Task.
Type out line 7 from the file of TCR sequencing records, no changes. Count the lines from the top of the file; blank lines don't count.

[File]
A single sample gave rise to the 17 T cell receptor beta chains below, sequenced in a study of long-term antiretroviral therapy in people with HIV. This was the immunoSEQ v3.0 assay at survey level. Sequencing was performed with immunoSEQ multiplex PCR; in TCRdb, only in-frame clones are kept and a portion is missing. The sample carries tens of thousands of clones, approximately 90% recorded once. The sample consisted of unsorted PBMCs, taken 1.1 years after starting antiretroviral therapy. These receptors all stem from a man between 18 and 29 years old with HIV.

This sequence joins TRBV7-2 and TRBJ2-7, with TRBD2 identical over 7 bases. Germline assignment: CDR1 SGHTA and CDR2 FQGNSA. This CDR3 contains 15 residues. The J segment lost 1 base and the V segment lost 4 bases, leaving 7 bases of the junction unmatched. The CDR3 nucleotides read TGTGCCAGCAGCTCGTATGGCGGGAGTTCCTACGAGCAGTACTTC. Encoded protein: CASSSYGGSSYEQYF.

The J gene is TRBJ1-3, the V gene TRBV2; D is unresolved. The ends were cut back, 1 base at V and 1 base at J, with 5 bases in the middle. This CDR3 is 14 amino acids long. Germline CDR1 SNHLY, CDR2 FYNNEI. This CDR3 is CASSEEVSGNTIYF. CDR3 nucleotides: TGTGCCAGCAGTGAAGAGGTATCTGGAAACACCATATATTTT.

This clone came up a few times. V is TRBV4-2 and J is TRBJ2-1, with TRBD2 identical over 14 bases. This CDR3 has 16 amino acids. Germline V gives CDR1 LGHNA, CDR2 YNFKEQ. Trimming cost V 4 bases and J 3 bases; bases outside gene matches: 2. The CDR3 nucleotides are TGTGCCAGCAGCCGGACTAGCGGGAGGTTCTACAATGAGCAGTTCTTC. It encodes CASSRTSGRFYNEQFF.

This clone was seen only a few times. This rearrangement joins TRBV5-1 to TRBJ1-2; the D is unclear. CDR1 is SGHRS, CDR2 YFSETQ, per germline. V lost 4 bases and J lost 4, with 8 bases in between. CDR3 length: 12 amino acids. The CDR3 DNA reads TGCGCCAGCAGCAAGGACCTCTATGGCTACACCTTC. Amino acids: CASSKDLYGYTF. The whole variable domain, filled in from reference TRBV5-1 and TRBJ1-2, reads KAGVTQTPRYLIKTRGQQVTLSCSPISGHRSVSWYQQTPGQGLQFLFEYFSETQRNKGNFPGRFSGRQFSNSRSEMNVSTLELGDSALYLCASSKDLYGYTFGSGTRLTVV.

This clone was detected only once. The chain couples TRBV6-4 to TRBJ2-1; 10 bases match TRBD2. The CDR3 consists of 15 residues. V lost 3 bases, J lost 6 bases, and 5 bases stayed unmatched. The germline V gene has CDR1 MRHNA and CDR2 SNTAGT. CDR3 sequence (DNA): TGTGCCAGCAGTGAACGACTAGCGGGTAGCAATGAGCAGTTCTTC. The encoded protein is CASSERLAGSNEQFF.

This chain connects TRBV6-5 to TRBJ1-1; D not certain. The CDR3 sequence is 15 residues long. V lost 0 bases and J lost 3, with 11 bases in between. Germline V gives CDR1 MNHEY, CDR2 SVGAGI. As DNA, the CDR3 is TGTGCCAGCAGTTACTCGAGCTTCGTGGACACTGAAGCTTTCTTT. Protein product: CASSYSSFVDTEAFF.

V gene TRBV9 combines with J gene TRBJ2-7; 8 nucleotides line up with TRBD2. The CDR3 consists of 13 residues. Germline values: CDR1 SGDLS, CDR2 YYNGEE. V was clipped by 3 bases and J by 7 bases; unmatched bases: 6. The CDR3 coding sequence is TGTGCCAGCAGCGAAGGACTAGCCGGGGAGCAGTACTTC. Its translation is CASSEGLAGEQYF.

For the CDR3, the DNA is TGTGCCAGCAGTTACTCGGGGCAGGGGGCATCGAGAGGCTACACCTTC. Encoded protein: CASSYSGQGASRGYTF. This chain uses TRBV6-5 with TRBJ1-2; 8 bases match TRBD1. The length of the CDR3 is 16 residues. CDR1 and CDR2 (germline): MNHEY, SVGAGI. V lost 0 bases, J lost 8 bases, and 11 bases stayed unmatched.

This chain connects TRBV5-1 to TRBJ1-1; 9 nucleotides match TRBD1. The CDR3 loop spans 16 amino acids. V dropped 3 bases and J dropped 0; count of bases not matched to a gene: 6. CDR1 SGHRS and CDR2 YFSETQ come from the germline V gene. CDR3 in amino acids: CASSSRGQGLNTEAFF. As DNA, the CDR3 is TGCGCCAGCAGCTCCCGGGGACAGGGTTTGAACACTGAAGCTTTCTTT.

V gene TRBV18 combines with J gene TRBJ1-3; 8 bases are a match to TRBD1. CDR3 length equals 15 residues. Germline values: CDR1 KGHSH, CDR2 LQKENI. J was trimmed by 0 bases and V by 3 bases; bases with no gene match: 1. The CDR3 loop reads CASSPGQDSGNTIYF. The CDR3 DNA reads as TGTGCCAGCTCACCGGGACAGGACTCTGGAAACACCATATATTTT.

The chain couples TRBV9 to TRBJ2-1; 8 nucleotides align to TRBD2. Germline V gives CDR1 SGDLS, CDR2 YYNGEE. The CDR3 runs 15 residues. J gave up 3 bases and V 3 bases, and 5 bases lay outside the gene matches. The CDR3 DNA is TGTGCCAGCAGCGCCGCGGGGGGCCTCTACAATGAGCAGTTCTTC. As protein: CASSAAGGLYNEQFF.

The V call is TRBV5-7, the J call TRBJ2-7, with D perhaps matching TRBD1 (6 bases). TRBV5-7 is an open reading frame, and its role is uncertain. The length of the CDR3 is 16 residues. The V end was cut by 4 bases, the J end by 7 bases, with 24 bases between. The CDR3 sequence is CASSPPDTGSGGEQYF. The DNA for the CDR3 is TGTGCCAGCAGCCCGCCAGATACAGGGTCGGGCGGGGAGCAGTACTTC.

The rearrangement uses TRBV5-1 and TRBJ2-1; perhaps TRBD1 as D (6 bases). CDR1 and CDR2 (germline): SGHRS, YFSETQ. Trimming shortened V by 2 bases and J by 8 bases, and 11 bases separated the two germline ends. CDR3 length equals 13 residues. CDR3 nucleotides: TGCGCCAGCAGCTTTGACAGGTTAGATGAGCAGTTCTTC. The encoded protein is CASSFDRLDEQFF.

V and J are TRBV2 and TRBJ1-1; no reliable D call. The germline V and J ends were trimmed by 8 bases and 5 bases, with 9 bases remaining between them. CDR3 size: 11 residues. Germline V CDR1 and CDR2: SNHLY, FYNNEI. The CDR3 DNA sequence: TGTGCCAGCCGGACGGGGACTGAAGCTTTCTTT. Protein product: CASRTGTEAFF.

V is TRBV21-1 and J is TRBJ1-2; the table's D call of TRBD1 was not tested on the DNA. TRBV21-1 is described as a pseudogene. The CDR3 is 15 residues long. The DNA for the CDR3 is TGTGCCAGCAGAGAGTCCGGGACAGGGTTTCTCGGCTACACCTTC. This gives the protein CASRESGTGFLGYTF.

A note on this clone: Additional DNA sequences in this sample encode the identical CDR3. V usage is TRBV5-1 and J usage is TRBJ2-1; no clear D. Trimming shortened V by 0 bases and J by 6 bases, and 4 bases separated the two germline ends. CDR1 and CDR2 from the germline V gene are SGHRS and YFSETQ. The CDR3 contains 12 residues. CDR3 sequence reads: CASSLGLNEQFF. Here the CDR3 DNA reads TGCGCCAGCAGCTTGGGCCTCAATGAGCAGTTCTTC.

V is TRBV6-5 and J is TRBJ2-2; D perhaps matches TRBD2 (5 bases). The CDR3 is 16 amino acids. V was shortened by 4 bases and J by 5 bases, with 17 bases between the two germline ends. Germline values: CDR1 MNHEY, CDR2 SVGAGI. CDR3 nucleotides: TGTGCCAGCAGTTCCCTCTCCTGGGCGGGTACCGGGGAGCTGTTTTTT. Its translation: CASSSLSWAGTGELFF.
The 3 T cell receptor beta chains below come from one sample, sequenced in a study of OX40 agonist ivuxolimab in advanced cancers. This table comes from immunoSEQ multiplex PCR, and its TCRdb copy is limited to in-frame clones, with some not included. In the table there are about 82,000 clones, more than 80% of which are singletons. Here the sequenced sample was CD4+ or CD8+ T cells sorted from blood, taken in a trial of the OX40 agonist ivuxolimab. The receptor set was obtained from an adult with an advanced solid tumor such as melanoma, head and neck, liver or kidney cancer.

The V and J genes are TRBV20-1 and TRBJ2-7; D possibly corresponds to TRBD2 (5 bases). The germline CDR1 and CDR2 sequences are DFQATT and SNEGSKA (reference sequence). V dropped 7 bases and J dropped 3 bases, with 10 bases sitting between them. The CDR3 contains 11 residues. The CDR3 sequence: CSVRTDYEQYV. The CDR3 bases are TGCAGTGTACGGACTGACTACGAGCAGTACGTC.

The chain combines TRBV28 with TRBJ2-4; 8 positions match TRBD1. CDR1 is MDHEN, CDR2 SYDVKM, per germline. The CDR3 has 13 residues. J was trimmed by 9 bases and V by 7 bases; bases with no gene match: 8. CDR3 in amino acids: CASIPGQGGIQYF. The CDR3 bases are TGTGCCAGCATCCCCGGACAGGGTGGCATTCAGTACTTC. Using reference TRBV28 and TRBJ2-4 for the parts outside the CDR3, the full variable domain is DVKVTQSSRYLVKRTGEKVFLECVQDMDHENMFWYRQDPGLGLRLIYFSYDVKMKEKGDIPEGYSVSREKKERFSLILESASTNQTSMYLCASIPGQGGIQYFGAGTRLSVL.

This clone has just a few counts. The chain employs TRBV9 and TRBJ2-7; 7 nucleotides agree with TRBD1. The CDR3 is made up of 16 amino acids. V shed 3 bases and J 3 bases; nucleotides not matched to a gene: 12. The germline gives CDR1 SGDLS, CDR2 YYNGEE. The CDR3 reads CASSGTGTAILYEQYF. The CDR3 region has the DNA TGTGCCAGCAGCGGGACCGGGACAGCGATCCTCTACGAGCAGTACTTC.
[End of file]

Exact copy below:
This chain connects TRBV6-5 to TRBJ1-1; D not certain. The CDR3 sequence is 15 residues long. V lost 0 bases and J lost 3, with 11 bases in between. Germline V gives CDR1 MNHEY, CDR2 SVGAGI. As DNA, the CDR3 is TGTGCCAGCAGTTACTCGAGCTTCGTGGACACTGAAGCTTTCTTT. Protein product: CASSYSSFVDTEAFF.